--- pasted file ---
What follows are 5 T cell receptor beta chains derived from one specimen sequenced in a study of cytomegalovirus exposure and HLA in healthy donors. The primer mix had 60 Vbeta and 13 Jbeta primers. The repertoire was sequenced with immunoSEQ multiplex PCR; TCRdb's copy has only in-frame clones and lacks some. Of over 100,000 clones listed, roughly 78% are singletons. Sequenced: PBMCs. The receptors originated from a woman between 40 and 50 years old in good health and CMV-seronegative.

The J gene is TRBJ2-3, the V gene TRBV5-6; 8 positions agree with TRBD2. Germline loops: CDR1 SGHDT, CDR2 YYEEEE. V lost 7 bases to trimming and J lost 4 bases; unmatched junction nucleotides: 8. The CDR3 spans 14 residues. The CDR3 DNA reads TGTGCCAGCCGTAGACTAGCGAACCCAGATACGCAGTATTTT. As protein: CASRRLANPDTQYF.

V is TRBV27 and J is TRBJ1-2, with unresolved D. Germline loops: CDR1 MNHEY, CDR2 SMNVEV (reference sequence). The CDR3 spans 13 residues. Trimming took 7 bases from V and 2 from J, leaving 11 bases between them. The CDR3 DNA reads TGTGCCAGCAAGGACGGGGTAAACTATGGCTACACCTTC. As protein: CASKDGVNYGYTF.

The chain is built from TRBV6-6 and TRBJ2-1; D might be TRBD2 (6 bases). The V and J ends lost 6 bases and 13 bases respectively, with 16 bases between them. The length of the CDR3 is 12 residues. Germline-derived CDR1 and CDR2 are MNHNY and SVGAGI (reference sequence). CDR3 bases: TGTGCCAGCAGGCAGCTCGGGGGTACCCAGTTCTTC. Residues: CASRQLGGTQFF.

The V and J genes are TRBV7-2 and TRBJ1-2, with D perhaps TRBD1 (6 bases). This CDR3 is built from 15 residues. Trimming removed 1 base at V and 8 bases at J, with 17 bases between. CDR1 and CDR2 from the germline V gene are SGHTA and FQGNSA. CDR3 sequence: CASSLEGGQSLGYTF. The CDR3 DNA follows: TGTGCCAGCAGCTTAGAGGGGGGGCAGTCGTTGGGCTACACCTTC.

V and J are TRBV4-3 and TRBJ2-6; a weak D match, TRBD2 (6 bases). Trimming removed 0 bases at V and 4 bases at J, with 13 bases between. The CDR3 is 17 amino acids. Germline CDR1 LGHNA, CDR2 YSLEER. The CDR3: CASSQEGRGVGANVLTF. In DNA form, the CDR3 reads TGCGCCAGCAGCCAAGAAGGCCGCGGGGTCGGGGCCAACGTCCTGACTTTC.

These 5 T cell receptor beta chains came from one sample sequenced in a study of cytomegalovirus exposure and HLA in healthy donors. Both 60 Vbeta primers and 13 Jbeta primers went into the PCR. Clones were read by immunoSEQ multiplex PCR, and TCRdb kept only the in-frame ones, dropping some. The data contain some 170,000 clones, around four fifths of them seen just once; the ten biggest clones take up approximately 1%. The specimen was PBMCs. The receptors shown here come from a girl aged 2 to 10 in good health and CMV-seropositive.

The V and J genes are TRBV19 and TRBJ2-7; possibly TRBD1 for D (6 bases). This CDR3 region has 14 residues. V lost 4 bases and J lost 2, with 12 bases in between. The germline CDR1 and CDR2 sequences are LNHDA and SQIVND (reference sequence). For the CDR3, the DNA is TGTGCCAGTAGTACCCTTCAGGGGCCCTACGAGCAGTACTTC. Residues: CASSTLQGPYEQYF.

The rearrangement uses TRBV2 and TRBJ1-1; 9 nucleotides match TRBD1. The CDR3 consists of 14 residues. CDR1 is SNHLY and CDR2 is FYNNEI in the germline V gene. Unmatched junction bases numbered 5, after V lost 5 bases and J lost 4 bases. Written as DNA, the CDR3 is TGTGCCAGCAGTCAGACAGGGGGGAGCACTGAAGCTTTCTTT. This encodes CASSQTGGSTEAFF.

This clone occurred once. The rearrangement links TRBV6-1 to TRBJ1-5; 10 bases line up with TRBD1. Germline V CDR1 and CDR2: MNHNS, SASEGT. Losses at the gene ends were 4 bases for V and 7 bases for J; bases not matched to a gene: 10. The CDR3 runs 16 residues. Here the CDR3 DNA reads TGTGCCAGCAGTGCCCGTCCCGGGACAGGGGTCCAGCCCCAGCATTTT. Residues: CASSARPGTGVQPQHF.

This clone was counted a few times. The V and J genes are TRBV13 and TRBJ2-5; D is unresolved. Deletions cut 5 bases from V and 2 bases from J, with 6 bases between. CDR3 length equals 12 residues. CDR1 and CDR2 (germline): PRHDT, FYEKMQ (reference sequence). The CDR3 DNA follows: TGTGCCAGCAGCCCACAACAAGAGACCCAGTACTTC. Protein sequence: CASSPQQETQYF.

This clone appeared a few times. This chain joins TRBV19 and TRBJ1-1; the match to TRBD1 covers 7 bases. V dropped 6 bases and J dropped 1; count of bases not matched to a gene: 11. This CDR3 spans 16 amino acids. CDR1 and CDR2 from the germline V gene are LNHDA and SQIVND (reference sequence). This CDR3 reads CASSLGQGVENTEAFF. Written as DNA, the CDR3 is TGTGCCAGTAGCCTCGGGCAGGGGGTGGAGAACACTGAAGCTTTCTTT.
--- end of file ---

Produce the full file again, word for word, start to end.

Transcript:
What follows are 5 T cell receptor beta chains derived from one specimen sequenced in a study of cytomegalovirus exposure and HLA in healthy donors. The primer mix had 60 Vbeta and 13 Jbeta primers. The repertoire was sequenced with immunoSEQ multiplex PCR; TCRdb's copy has only in-frame clones and lacks some. Of over 100,000 clones listed, roughly 78% are singletons. Sequenced: PBMCs. The receptors originated from a woman between 40 and 50 years old in good health and CMV-seronegative.

The J gene is TRBJ2-3, the V gene TRBV5-6; 8 positions agree with TRBD2. Germline loops: CDR1 SGHDT, CDR2 YYEEEE. V lost 7 bases to trimming and J lost 4 bases; unmatched junction nucleotides: 8. The CDR3 spans 14 residues. The CDR3 DNA reads TGTGCCAGCCGTAGACTAGCGAACCCAGATACGCAGTATTTT. As protein: CASRRLANPDTQYF.

V is TRBV27 and J is TRBJ1-2, with unresolved D. Germline loops: CDR1 MNHEY, CDR2 SMNVEV (reference sequence). The CDR3 spans 13 residues. Trimming took 7 bases from V and 2 from J, leaving 11 bases between them. The CDR3 DNA reads TGTGCCAGCAAGGACGGGGTAAACTATGGCTACACCTTC. As protein: CASKDGVNYGYTF.

The chain is built from TRBV6-6 and TRBJ2-1; D might be TRBD2 (6 bases). The V and J ends lost 6 bases and 13 bases respectively, with 16 bases between them. The length of the CDR3 is 12 residues. Germline-derived CDR1 and CDR2 are MNHNY and SVGAGI (reference sequence). CDR3 bases: TGTGCCAGCAGGCAGCTCGGGGGTACCCAGTTCTTC. Residues: CASRQLGGTQFF.

The V and J genes are TRBV7-2 and TRBJ1-2, with D perhaps TRBD1 (6 bases). This CDR3 is built from 15 residues. Trimming removed 1 base at V and 8 bases at J, with 17 bases between. CDR1 and CDR2 from the germline V gene are SGHTA and FQGNSA. CDR3 sequence: CASSLEGGQSLGYTF. The CDR3 DNA follows: TGTGCCAGCAGCTTAGAGGGGGGGCAGTCGTTGGGCTACACCTTC.

V and J are TRBV4-3 and TRBJ2-6; a weak D match, TRBD2 (6 bases). Trimming removed 0 bases at V and 4 bases at J, with 13 bases between. The CDR3 is 17 amino acids. Germline CDR1 LGHNA, CDR2 YSLEER. The CDR3: CASSQEGRGVGANVLTF. In DNA form, the CDR3 reads TGCGCCAGCAGCCAAGAAGGCCGCGGGGTCGGGGCCAACGTCCTGACTTTC.

These 5 T cell receptor beta chains came from one sample sequenced in a study of cytomegalovirus exposure and HLA in healthy donors. Both 60 Vbeta primers and 13 Jbeta primers went into the PCR. Clones were read by immunoSEQ multiplex PCR, and TCRdb kept only the in-frame ones, dropping some. The data contain some 170,000 clones, around four fifths of them seen just once; the ten biggest clones take up approximately 1%. The specimen was PBMCs. The receptors shown here come from a girl aged 2 to 10 in good health and CMV-seropositive.

The V and J genes are TRBV19 and TRBJ2-7; possibly TRBD1 for D (6 bases). This CDR3 region has 14 residues. V lost 4 bases and J lost 2, with 12 bases in between. The germline CDR1 and CDR2 sequences are LNHDA and SQIVND (reference sequence). For the CDR3, the DNA is TGTGCCAGTAGTACCCTTCAGGGGCCCTACGAGCAGTACTTC. Residues: CASSTLQGPYEQYF.

The rearrangement uses TRBV2 and TRBJ1-1; 9 nucleotides match TRBD1. The CDR3 consists of 14 residues. CDR1 is SNHLY and CDR2 is FYNNEI in the germline V gene. Unmatched junction bases numbered 5, after V lost 5 bases and J lost 4 bases. Written as DNA, the CDR3 is TGTGCCAGCAGTCAGACAGGGGGGAGCACTGAAGCTTTCTTT. This encodes CASSQTGGSTEAFF.

This clone occurred once. The rearrangement links TRBV6-1 to TRBJ1-5; 10 bases line up with TRBD1. Germline V CDR1 and CDR2: MNHNS, SASEGT. Losses at the gene ends were 4 bases for V and 7 bases for J; bases not matched to a gene: 10. The CDR3 runs 16 residues. Here the CDR3 DNA reads TGTGCCAGCAGTGCCCGTCCCGGGACAGGGGTCCAGCCCCAGCATTTT. Residues: CASSARPGTGVQPQHF.

This clone was counted a few times. The V and J genes are TRBV13 and TRBJ2-5; D is unresolved. Deletions cut 5 bases from V and 2 bases from J, with 6 bases between. CDR3 length equals 12 residues. CDR1 and CDR2 (germline): PRHDT, FYEKMQ (reference sequence). The CDR3 DNA follows: TGTGCCAGCAGCCCACAACAAGAGACCCAGTACTTC. Protein sequence: CASSPQQETQYF.

This clone appeared a few times. This chain joins TRBV19 and TRBJ1-1; the match to TRBD1 covers 7 bases. V dropped 6 bases and J dropped 1; count of bases not matched to a gene: 11. This CDR3 spans 16 amino acids. CDR1 and CDR2 from the germline V gene are LNHDA and SQIVND (reference sequence). This CDR3 reads CASSLGQGVENTEAFF. Written as DNA, the CDR3 is TGTGCCAGTAGCCTCGGGCAGGGGGTGGAGAACACTGAAGCTTTCTTT.